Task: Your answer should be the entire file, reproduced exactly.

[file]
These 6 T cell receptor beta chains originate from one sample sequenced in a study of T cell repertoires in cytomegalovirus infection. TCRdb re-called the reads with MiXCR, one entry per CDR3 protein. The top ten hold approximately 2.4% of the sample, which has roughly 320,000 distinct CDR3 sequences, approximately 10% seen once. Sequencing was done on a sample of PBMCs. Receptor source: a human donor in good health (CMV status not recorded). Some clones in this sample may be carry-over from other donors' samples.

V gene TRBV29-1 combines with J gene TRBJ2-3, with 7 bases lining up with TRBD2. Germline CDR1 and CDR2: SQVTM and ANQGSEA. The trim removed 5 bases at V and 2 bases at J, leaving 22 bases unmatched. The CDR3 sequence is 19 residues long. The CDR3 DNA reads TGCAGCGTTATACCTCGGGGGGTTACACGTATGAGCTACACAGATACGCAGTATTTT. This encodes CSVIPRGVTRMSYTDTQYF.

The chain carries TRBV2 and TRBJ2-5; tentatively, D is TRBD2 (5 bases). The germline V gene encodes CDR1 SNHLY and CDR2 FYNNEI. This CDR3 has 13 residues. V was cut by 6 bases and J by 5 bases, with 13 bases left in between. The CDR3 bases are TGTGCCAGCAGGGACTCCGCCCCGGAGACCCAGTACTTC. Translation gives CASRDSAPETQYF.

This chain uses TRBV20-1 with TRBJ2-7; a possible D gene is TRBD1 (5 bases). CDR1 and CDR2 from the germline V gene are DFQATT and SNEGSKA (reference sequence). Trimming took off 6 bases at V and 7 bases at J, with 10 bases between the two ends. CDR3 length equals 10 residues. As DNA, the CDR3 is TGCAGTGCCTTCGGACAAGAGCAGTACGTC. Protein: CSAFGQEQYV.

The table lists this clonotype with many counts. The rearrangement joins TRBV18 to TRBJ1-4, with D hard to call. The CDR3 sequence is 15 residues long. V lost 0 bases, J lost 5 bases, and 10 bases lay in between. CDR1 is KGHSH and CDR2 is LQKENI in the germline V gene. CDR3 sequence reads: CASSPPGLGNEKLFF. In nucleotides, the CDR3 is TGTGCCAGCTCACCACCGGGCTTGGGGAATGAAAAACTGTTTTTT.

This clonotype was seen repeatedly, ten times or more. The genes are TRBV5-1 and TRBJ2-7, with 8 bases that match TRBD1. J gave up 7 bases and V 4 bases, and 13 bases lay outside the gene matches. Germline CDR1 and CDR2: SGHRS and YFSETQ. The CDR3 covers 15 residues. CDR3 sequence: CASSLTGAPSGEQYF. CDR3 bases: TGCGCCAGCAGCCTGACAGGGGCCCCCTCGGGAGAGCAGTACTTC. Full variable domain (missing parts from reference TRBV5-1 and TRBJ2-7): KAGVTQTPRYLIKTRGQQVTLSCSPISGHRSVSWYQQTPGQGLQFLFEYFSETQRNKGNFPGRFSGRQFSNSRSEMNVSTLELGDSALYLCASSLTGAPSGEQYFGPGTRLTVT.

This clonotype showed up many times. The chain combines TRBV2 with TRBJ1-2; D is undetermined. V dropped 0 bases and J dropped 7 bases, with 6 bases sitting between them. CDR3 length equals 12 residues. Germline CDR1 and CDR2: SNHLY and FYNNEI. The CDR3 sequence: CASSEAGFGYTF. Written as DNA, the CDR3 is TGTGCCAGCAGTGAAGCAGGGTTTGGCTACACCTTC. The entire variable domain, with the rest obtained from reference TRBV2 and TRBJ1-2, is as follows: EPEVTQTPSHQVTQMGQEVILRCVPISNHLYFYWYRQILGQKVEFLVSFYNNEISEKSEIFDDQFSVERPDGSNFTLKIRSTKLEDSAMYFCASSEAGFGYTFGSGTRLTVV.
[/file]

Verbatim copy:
These 6 T cell receptor beta chains originate from one sample sequenced in a study of T cell repertoires in cytomegalovirus infection. TCRdb re-called the reads with MiXCR, one entry per CDR3 protein. The top ten hold approximately 2.4% of the sample, which has roughly 320,000 distinct CDR3 sequences, approximately 10% seen once. Sequencing was done on a sample of PBMCs. Receptor source: a human donor in good health (CMV status not recorded). Some clones in this sample may be carry-over from other donors' samples.

V gene TRBV29-1 combines with J gene TRBJ2-3, with 7 bases lining up with TRBD2. Germline CDR1 and CDR2: SQVTM and ANQGSEA. The trim removed 5 bases at V and 2 bases at J, leaving 22 bases unmatched. The CDR3 sequence is 19 residues long. The CDR3 DNA reads TGCAGCGTTATACCTCGGGGGGTTACACGTATGAGCTACACAGATACGCAGTATTTT. This encodes CSVIPRGVTRMSYTDTQYF.

The chain carries TRBV2 and TRBJ2-5; tentatively, D is TRBD2 (5 bases). The germline V gene encodes CDR1 SNHLY and CDR2 FYNNEI. This CDR3 has 13 residues. V was cut by 6 bases and J by 5 bases, with 13 bases left in between. The CDR3 bases are TGTGCCAGCAGGGACTCCGCCCCGGAGACCCAGTACTTC. Translation gives CASRDSAPETQYF.

This chain uses TRBV20-1 with TRBJ2-7; a possible D gene is TRBD1 (5 bases). CDR1 and CDR2 from the germline V gene are DFQATT and SNEGSKA (reference sequence). Trimming took off 6 bases at V and 7 bases at J, with 10 bases between the two ends. CDR3 length equals 10 residues. As DNA, the CDR3 is TGCAGTGCCTTCGGACAAGAGCAGTACGTC. Protein: CSAFGQEQYV.

The table lists this clonotype with many counts. The rearrangement joins TRBV18 to TRBJ1-4, with D hard to call. The CDR3 sequence is 15 residues long. V lost 0 bases, J lost 5 bases, and 10 bases lay in between. CDR1 is KGHSH and CDR2 is LQKENI in the germline V gene. CDR3 sequence reads: CASSPPGLGNEKLFF. In nucleotides, the CDR3 is TGTGCCAGCTCACCACCGGGCTTGGGGAATGAAAAACTGTTTTTT.

This clonotype was seen repeatedly, ten times or more. The genes are TRBV5-1 and TRBJ2-7, with 8 bases that match TRBD1. J gave up 7 bases and V 4 bases, and 13 bases lay outside the gene matches. Germline CDR1 and CDR2: SGHRS and YFSETQ. The CDR3 covers 15 residues. CDR3 sequence: CASSLTGAPSGEQYF. CDR3 bases: TGCGCCAGCAGCCTGACAGGGGCCCCCTCGGGAGAGCAGTACTTC. Full variable domain (missing parts from reference TRBV5-1 and TRBJ2-7): KAGVTQTPRYLIKTRGQQVTLSCSPISGHRSVSWYQQTPGQGLQFLFEYFSETQRNKGNFPGRFSGRQFSNSRSEMNVSTLELGDSALYLCASSLTGAPSGEQYFGPGTRLTVT.

This clonotype showed up many times. The chain combines TRBV2 with TRBJ1-2; D is undetermined. V dropped 0 bases and J dropped 7 bases, with 6 bases sitting between them. CDR3 length equals 12 residues. Germline CDR1 and CDR2: SNHLY and FYNNEI. The CDR3 sequence: CASSEAGFGYTF. Written as DNA, the CDR3 is TGTGCCAGCAGTGAAGCAGGGTTTGGCTACACCTTC. The entire variable domain, with the rest obtained from reference TRBV2 and TRBJ1-2, is as follows: EPEVTQTPSHQVTQMGQEVILRCVPISNHLYFYWYRQILGQKVEFLVSFYNNEISEKSEIFDDQFSVERPDGSNFTLKIRSTKLEDSAMYFCASSEAGFGYTFGSGTRLTVV.